Heroin is an addictive drug that is medically used as a pain reliever but according to the American Society of Addiction Medicine, 586,000 Americans aged 12 and older have struggled with heroin addiction. While it may seem like heroin has euphoric effects that make you feel good, the results can turn deadly. It is important for those with heroin addiction to fix their mental health issues of anxiety and depression so they do not self-medicate with heroin.
While many may believe that people use heroin for recreational use, heroin is mostly used to avoid your feelings or numbing pain than to feel good. Dopamine floods the brain with intense pleasure. People tend to take it when they do not feel good in the first place. It can change your thoughts, feelings, and sensations. This drug tends to appeal to those with anxiety or depression or live in unhappy circumstances like in poverty or had an abusive childhood. Lowering your doses can make you feel calmer, less tense, and lonely. Higher doses lead to disconnecting to others as you appear in a dream-like state. For those that feel more grounded and confident with themselves, heroin might provide unpleasant and disorienting effects which will make you not want to repeat usage.
Heroin is used medically for reducing or eliminating physical and emotional pain. This makes it appealing to those with chronic pain or are constantly engaging in painful activities like sex workers. Heroin’s effects on the nervous system tend to lead to immediate vomiting. Suppressed breathing and coughing can increase the risk of choking. The biggest thing to worry about with heroin use is the risk of overdose. That risk does not decrease with experience since you can develop a tolerance quickly. If you know someone who has overdosed on heroin, call 911 immediately.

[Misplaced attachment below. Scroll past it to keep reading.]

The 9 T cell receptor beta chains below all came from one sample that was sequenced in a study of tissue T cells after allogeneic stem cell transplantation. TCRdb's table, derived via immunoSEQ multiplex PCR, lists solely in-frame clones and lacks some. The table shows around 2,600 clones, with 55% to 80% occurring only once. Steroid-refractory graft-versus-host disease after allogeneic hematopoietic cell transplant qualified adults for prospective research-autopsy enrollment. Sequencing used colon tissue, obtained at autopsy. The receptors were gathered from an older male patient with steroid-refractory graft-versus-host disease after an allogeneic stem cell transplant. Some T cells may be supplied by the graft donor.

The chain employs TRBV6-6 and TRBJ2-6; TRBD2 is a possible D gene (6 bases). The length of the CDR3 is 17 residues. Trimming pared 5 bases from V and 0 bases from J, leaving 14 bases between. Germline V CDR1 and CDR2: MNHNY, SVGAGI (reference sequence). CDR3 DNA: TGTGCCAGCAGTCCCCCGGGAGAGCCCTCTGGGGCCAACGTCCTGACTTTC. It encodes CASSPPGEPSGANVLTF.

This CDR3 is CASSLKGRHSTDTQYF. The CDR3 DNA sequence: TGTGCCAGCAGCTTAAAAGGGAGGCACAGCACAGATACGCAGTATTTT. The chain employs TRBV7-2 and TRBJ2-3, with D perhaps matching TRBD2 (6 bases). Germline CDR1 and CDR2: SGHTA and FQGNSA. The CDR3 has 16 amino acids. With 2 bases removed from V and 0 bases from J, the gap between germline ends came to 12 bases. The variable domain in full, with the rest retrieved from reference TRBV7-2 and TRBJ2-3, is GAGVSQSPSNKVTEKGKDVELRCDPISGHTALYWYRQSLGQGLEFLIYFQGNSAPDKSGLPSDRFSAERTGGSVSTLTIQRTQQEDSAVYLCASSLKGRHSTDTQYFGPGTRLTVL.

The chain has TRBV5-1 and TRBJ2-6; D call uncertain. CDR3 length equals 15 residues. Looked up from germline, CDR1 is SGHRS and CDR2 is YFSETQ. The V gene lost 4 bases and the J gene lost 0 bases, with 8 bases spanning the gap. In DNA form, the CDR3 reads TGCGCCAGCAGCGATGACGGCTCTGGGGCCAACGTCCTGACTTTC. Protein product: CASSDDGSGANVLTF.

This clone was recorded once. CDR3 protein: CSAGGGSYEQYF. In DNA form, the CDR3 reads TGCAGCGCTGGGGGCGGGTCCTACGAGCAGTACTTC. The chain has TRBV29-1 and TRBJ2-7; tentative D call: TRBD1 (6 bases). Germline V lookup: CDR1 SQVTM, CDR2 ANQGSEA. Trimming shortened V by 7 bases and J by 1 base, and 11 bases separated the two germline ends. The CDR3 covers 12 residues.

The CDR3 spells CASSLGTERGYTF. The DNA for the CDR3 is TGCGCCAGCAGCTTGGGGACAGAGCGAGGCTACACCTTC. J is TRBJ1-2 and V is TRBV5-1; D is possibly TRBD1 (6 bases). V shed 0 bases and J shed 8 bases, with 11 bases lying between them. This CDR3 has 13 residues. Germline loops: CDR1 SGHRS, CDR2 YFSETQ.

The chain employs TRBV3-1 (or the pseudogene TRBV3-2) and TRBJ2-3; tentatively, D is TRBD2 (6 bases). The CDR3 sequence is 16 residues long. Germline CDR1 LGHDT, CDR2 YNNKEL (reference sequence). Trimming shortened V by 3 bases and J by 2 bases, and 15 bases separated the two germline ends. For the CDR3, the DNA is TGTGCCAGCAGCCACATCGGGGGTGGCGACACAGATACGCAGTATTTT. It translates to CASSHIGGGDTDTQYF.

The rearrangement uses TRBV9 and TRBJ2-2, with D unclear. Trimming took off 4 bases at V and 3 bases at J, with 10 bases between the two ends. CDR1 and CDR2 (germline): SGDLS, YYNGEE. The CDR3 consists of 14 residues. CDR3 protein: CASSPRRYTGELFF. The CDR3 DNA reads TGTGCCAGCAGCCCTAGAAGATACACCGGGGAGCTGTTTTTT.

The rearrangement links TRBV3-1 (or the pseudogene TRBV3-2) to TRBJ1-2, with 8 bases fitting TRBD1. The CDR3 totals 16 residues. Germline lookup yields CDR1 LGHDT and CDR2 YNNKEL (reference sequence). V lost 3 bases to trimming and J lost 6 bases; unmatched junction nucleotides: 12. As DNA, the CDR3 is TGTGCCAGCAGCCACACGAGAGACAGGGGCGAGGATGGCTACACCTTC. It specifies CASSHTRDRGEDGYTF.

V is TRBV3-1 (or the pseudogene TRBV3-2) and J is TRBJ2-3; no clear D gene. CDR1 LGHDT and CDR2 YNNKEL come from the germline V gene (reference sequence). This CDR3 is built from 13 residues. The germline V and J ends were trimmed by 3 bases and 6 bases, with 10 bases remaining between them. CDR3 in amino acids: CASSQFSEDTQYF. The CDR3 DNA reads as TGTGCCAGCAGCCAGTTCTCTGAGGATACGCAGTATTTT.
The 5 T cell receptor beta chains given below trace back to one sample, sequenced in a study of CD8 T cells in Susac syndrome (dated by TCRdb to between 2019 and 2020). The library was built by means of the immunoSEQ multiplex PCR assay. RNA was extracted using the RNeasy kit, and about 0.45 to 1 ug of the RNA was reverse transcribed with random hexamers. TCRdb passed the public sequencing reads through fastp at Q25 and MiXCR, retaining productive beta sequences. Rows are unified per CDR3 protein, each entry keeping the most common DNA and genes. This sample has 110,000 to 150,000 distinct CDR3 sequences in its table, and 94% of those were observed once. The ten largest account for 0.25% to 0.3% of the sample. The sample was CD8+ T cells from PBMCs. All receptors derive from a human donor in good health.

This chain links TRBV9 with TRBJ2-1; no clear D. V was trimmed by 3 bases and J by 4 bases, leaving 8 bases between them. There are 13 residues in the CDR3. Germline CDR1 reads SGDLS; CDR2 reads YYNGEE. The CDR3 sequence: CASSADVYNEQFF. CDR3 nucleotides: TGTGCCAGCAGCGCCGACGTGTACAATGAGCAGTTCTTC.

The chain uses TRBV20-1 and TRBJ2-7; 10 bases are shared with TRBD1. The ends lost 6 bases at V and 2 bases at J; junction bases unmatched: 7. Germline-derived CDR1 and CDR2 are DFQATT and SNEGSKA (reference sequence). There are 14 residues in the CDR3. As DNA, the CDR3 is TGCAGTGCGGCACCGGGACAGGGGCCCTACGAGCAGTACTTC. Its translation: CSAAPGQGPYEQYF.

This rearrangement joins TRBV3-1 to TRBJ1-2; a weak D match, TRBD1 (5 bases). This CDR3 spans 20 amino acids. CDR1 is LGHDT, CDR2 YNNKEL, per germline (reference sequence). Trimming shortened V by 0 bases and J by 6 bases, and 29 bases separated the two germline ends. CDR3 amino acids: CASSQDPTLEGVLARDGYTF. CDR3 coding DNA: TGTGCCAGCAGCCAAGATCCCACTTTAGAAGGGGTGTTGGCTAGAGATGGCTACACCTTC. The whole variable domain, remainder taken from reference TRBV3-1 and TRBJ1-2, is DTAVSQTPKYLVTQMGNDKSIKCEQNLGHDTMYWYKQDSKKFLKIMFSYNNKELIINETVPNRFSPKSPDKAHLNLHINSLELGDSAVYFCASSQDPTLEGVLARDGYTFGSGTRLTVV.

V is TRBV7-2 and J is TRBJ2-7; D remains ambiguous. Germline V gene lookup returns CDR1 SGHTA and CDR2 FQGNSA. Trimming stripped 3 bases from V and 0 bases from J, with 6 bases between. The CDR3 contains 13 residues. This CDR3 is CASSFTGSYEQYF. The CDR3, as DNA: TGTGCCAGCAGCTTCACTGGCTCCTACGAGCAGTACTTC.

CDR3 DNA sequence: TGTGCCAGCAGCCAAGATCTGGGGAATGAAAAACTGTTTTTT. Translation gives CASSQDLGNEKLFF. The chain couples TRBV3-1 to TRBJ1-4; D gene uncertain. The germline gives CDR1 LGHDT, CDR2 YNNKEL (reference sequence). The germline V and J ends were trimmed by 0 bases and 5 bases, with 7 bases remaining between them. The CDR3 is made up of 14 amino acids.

People turn to heroin when they are depressed or scared about their current situation and do not know what to do. It is important to know that heroin is not the answer. You can reach for support through community agencies and move away from any dangerous area you are in. Go to therapy so that a therapist can help you sort out any emotional or physical issues you may be facing. Avoiding drugs for self-medication purposes will give you the opportunity to find healthier ways to deal with your problems head-on and to lead a long life.
Located in downtown Midland, The Springboard Center’s mission is to offer programs and services to treat alcohol and drug addiction treatment using an evidence based curriculum, 12 step programs, diet, nutrition, exercise, emotional, mental and spiritual development for a long recovery. For more information, please call us at 432-620-0255 as we are open 24 hours a day, 7 days a week.